The IAPP published 10 part series on vendor management. A vendor was the cause of both the Target and Home Depot breaches and as I wrote yesterday, a vendor cost USIS at least $2.5 billion in lost business. How good is your vendor management program? Here are a few tips from the series:
- You may be legally required to manage third party risk. For example, in health care, the HIPAA laws require formal risk assessment of third parties that have access to your data and those same laws make you responsible for their breaches. Similar laws require financial institutions and drug companies to manage their third parties. Third parties include both vendors and contractors.
- Sometimes vendors subcontract to other vendors. You are likely still responsible, even if you don’t know that is happening.
- In order to manage your vendors, you have to know who they are. Even that one that the person in sales or engineering is paying for on their personal credit card and submitting an expense reimbursement request for.
- Your employees are your first line of defense – make sure you train them and use them wisely. They see stuff you will never see.
- You should conduct a risk assessment and document that risk for every vendor. Even the company that sells you coffee. If you look at it and decide there is zero risk, which is unlikely (do you escort the coffee delivery person, vending machine stocker and air conditioning maintenance vendor 100% of the time?), you should be able to show, if you need to, that you assessed the risk and were willing to accept what risk there was. The risk assessment process should be structured, consistent and well documented. That will help in lawsuits if necessary.
- If you use contractors, they are no different than other vendors, other than they usually have more access to your facilities and systems. Edward Snowden was a contractor to the NSA and that didn’t work out too well for them.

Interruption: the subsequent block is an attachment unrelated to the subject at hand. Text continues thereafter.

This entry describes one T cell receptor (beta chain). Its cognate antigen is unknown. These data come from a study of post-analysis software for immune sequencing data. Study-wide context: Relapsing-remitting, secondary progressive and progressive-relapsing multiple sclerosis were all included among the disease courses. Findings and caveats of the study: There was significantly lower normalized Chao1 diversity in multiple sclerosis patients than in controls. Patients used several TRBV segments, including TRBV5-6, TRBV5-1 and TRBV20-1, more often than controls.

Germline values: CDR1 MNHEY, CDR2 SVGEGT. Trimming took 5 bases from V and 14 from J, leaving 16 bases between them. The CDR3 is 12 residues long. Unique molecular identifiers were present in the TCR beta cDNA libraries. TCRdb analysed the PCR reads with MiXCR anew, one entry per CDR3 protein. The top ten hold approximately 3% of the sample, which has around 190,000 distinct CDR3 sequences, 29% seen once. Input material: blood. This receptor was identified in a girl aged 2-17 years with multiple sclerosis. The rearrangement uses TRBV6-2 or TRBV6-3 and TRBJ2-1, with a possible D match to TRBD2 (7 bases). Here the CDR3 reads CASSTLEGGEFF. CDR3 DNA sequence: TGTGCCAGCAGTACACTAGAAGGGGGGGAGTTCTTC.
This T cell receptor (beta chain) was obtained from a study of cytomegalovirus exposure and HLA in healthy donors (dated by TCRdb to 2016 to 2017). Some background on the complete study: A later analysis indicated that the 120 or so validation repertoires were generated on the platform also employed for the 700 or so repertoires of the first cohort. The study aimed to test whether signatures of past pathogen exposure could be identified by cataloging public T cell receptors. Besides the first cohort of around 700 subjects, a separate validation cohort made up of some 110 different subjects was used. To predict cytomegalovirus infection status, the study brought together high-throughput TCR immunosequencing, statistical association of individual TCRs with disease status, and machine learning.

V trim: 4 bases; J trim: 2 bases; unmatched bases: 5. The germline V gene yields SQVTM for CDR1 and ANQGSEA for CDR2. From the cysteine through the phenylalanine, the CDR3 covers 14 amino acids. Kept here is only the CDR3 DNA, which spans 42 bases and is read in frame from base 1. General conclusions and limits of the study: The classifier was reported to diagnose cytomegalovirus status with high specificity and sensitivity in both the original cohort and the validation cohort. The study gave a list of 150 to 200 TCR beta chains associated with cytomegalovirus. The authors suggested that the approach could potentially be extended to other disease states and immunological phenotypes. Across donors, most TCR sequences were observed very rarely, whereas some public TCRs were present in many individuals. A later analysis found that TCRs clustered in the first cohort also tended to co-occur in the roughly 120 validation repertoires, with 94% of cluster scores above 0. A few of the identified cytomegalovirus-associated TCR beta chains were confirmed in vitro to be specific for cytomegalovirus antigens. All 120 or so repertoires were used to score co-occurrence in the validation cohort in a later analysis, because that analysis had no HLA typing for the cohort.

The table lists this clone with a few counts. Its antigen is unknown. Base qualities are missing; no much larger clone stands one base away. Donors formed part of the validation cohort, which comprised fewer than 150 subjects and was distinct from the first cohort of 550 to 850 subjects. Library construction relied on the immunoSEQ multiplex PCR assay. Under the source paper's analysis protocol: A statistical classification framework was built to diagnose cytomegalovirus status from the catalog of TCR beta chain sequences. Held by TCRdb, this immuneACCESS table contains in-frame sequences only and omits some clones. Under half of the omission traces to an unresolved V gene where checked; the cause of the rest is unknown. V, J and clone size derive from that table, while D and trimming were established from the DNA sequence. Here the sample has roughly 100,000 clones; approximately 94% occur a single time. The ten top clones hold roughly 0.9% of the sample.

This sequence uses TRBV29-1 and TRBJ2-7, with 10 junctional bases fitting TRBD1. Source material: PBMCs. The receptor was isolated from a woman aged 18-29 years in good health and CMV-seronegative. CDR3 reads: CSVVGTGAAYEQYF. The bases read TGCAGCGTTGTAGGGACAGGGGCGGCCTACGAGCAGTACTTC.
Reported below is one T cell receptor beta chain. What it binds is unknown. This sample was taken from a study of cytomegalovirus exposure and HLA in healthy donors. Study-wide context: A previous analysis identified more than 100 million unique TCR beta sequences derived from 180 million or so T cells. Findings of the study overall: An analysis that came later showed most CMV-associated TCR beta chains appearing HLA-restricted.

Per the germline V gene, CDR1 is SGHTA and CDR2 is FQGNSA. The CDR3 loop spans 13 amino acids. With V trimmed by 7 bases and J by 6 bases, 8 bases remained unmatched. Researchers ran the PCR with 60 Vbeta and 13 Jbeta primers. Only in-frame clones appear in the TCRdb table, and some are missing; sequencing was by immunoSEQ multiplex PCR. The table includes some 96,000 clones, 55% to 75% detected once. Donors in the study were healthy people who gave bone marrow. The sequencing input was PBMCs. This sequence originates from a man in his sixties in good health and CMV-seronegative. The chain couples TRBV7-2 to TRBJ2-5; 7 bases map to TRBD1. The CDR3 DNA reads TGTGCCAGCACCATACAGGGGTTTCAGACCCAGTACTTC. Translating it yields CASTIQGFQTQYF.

- Cloud – OMG! As you move more information to the cloud, the cloud becomes the weak point. That unnamed cloud vendor may have been the reason USIS lost $2.5 billion in immediate business, not to mention the long term losses that are likely many times that number. Treat cloud vendors as high value targets – the hackers do.
- Off shore vendors are no different than any other vendor other than they are hard to manage and even harder to sue. If they have your data or access to your systems, they are a risk. Likely, off shore vendors have higher turnover internally and are less concerned about complying with US laws, no matter what their sales team tells you.
- Contracts. While you cannot get blood out of a turnip, having a good contract is important if things go sideways. Most vendor written contracts will try to move all of the liability back to you. That is, quite clearly, not in your best interest. Try to move it back to them and you may have to say that a particular vendor is not acceptable if you cannot come to terms on security and privacy issues.
- Ending the relationship. Just like personal divorces, vendor separations can be clean or messy. Assume that you will get divorced from that vendor. Just assume it. Plan for it now. How do you get your data, your process, the knowledge? What are the vendor’s responsibilities after the contract is over? Who owns the intellectual property? And, a hundred other questions.
- As someone once said, trust, but verify. While this may be important in nuclear non-proliferation, it is also important to your company. You need to make sure that the vendors that you are using are doing what they say they will do in the contracts. And, this is not a one time event. At an absolute minimum, you need to review every vendor annually. Critical vendors, more frequently.
- Does your incident response plan include incidents at vendors? Even those that are half way around the globe? When did you last test that plan with the vendor in South America or South Asia? You do have an incident response plan, don’t you?
If this is making your head spin, consider that this is a very brief summary of your vendor management program. You need to allocate staff and money to do this. The amount of each depends on your size and the complexity of your vendor relationships, but it is never zero.
Outside assistance may be useful to get the program started, even if you manage it internally afterwards.
It is easy to defer this to tomorrow – too hard to do, too expensive, don’t have the resources, etc. But as the breaches at Target, Home Depot, USIS and countless others tell us, that may not be a good plan.